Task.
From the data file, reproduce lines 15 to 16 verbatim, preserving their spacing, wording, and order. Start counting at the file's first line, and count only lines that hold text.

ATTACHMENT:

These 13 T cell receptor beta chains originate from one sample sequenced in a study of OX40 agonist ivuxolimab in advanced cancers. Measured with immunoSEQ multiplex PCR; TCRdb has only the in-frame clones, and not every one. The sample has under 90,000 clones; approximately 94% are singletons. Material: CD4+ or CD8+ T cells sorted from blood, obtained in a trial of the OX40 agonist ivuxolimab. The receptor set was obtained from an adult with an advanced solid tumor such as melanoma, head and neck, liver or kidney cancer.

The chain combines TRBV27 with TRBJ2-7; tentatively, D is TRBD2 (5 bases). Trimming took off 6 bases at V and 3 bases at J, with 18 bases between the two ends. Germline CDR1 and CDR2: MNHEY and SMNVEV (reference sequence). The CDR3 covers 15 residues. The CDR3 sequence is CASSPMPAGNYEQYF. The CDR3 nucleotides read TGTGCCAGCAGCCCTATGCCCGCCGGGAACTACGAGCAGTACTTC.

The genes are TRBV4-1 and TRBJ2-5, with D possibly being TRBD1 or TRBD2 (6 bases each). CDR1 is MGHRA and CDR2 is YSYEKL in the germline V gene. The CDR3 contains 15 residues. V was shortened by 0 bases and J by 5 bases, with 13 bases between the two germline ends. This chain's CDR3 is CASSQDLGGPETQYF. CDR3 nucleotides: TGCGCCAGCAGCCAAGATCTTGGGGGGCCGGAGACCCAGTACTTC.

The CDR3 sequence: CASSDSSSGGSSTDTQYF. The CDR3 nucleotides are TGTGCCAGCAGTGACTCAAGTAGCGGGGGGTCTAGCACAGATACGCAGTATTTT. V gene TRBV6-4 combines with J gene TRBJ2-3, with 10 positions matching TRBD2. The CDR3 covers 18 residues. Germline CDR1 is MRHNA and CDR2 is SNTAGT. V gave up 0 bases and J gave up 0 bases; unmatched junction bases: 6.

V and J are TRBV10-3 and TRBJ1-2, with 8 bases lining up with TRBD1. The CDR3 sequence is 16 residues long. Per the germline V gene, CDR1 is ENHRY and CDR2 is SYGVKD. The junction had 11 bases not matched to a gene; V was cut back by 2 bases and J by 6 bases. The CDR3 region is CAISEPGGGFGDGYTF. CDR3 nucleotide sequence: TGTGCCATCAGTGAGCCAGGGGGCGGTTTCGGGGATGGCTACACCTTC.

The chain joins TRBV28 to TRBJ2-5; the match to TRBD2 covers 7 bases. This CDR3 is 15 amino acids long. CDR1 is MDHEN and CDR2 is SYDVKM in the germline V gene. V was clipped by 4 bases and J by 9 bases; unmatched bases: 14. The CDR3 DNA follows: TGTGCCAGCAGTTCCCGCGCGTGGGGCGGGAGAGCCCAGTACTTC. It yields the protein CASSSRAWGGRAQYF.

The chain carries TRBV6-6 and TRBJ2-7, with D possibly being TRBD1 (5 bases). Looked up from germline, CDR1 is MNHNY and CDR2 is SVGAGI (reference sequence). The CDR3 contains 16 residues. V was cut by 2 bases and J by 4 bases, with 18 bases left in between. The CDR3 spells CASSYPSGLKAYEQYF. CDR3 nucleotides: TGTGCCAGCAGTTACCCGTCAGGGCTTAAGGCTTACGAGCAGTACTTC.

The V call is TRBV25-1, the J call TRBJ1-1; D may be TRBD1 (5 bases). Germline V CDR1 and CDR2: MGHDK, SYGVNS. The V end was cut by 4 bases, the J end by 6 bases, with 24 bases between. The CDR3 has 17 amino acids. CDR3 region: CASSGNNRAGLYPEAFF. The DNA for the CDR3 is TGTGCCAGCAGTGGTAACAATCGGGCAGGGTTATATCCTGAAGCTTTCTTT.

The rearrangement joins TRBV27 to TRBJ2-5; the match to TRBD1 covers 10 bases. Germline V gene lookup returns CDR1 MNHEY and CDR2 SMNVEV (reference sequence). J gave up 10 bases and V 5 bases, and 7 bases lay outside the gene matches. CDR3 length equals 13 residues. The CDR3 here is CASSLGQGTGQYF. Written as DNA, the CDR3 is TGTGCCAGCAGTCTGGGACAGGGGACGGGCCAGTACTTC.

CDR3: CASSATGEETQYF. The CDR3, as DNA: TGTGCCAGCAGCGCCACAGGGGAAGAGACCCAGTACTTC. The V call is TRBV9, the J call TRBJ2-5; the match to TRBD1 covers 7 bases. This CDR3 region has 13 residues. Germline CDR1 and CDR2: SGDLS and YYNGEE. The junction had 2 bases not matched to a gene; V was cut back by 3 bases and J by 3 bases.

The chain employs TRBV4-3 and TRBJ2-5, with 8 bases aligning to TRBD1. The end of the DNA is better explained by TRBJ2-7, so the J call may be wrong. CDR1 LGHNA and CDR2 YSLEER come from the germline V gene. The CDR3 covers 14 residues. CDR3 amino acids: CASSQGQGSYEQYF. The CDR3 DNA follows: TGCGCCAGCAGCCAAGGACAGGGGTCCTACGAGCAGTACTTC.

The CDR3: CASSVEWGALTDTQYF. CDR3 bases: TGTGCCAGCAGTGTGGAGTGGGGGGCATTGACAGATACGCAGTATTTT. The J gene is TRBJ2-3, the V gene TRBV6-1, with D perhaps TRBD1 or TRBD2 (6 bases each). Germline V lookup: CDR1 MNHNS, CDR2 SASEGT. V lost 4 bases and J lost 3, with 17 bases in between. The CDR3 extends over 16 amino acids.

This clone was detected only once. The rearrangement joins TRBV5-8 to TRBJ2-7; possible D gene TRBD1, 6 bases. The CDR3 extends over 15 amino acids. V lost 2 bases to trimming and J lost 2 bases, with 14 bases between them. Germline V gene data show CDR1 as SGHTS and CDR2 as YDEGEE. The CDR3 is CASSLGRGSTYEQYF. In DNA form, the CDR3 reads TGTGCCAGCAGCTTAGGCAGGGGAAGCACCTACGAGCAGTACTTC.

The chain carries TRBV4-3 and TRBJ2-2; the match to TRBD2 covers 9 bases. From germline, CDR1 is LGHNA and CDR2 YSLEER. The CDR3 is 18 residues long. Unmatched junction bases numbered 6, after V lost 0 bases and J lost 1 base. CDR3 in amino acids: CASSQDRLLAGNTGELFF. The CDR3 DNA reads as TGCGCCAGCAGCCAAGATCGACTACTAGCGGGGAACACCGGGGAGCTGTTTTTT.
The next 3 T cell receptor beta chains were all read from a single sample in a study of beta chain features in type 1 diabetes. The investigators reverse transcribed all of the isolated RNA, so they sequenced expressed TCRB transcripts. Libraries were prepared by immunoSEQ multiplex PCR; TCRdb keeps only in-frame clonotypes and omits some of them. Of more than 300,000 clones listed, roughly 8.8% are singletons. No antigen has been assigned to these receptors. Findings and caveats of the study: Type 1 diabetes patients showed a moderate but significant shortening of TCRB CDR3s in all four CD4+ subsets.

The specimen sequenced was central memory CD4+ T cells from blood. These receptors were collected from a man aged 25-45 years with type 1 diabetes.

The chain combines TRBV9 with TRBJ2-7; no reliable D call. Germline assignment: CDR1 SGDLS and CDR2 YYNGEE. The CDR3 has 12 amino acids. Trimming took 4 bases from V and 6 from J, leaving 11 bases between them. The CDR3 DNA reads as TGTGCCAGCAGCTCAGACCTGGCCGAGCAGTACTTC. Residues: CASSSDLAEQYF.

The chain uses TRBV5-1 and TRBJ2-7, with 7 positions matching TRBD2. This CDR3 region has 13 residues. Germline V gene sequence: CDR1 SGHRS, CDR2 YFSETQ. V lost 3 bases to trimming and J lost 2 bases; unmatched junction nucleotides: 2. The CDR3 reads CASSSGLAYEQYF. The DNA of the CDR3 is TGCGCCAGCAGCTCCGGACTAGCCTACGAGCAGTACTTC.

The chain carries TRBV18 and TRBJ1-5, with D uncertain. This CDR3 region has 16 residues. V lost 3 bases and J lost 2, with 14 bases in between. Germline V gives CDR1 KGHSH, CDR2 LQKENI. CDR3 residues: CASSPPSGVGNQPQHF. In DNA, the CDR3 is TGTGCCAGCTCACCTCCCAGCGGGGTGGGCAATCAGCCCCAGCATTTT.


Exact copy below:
The next 3 T cell receptor beta chains were all read from a single sample in a study of beta chain features in type 1 diabetes. The investigators reverse transcribed all of the isolated RNA, so they sequenced expressed TCRB transcripts. Libraries were prepared by immunoSEQ multiplex PCR; TCRdb keeps only in-frame clonotypes and omits some of them. Of more than 300,000 clones listed, roughly 8.8% are singletons. No antigen has been assigned to these receptors. Findings and caveats of the study: Type 1 diabetes patients showed a moderate but significant shortening of TCRB CDR3s in all four CD4+ subsets.

The specimen sequenced was central memory CD4+ T cells from blood. These receptors were collected from a man aged 25-45 years with type 1 diabetes.